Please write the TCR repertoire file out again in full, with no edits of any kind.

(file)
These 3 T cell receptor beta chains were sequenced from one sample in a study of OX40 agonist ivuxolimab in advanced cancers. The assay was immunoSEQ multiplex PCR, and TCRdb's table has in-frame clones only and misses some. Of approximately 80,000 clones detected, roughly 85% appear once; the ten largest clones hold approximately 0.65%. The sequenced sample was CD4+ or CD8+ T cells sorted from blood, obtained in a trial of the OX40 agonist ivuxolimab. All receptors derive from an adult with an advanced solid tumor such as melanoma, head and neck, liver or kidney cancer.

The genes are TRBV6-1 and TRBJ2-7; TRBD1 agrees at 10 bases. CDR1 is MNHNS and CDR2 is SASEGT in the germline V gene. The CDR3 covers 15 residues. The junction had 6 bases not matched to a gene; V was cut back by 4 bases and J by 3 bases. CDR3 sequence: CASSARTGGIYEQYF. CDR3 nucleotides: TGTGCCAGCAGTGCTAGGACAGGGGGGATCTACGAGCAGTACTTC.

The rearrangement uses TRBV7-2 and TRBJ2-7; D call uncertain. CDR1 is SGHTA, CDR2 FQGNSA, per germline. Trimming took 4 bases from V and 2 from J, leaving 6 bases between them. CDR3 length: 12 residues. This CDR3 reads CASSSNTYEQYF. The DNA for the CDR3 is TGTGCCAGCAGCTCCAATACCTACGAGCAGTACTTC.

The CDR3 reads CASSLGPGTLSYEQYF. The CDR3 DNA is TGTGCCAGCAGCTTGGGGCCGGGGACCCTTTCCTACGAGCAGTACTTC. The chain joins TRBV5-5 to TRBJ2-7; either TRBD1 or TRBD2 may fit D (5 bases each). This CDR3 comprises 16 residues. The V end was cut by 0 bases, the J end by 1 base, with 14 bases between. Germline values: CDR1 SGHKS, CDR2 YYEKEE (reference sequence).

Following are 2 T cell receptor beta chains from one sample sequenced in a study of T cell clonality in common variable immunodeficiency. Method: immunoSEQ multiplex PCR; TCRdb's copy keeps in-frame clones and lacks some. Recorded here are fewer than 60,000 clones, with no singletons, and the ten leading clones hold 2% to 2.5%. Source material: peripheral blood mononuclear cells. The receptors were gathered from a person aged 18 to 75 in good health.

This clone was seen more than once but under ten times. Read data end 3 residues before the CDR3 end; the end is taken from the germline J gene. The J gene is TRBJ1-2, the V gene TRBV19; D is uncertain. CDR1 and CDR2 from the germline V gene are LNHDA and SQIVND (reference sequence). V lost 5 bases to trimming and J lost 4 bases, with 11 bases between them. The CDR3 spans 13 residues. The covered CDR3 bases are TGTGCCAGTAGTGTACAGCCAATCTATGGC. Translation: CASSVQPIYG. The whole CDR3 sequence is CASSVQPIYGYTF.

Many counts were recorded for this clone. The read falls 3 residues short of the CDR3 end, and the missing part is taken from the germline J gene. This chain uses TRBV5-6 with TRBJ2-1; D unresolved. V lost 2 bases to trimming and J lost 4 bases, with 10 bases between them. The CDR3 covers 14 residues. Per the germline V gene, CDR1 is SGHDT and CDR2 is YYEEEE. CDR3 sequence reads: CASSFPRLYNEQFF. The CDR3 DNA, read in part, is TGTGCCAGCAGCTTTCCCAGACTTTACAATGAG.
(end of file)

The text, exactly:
These 3 T cell receptor beta chains were sequenced from one sample in a study of OX40 agonist ivuxolimab in advanced cancers. The assay was immunoSEQ multiplex PCR, and TCRdb's table has in-frame clones only and misses some. Of approximately 80,000 clones detected, roughly 85% appear once; the ten largest clones hold approximately 0.65%. The sequenced sample was CD4+ or CD8+ T cells sorted from blood, obtained in a trial of the OX40 agonist ivuxolimab. All receptors derive from an adult with an advanced solid tumor such as melanoma, head and neck, liver or kidney cancer.

The genes are TRBV6-1 and TRBJ2-7; TRBD1 agrees at 10 bases. CDR1 is MNHNS and CDR2 is SASEGT in the germline V gene. The CDR3 covers 15 residues. The junction had 6 bases not matched to a gene; V was cut back by 4 bases and J by 3 bases. CDR3 sequence: CASSARTGGIYEQYF. CDR3 nucleotides: TGTGCCAGCAGTGCTAGGACAGGGGGGATCTACGAGCAGTACTTC.

The rearrangement uses TRBV7-2 and TRBJ2-7; D call uncertain. CDR1 is SGHTA, CDR2 FQGNSA, per germline. Trimming took 4 bases from V and 2 from J, leaving 6 bases between them. CDR3 length: 12 residues. This CDR3 reads CASSSNTYEQYF. The DNA for the CDR3 is TGTGCCAGCAGCTCCAATACCTACGAGCAGTACTTC.

The CDR3 reads CASSLGPGTLSYEQYF. The CDR3 DNA is TGTGCCAGCAGCTTGGGGCCGGGGACCCTTTCCTACGAGCAGTACTTC. The chain joins TRBV5-5 to TRBJ2-7; either TRBD1 or TRBD2 may fit D (5 bases each). This CDR3 comprises 16 residues. The V end was cut by 0 bases, the J end by 1 base, with 14 bases between. Germline values: CDR1 SGHKS, CDR2 YYEKEE (reference sequence).

Following are 2 T cell receptor beta chains from one sample sequenced in a study of T cell clonality in common variable immunodeficiency. Method: immunoSEQ multiplex PCR; TCRdb's copy keeps in-frame clones and lacks some. Recorded here are fewer than 60,000 clones, with no singletons, and the ten leading clones hold 2% to 2.5%. Source material: peripheral blood mononuclear cells. The receptors were gathered from a person aged 18 to 75 in good health.

This clone was seen more than once but under ten times. Read data end 3 residues before the CDR3 end; the end is taken from the germline J gene. The J gene is TRBJ1-2, the V gene TRBV19; D is uncertain. CDR1 and CDR2 from the germline V gene are LNHDA and SQIVND (reference sequence). V lost 5 bases to trimming and J lost 4 bases, with 11 bases between them. The CDR3 spans 13 residues. The covered CDR3 bases are TGTGCCAGTAGTGTACAGCCAATCTATGGC. Translation: CASSVQPIYG. The whole CDR3 sequence is CASSVQPIYGYTF.

Many counts were recorded for this clone. The read falls 3 residues short of the CDR3 end, and the missing part is taken from the germline J gene. This chain uses TRBV5-6 with TRBJ2-1; D unresolved. V lost 2 bases to trimming and J lost 4 bases, with 10 bases between them. The CDR3 covers 14 residues. Per the germline V gene, CDR1 is SGHDT and CDR2 is YYEEEE. CDR3 sequence reads: CASSFPRLYNEQFF. The CDR3 DNA, read in part, is TGTGCCAGCAGCTTTCCCAGACTTTACAATGAG.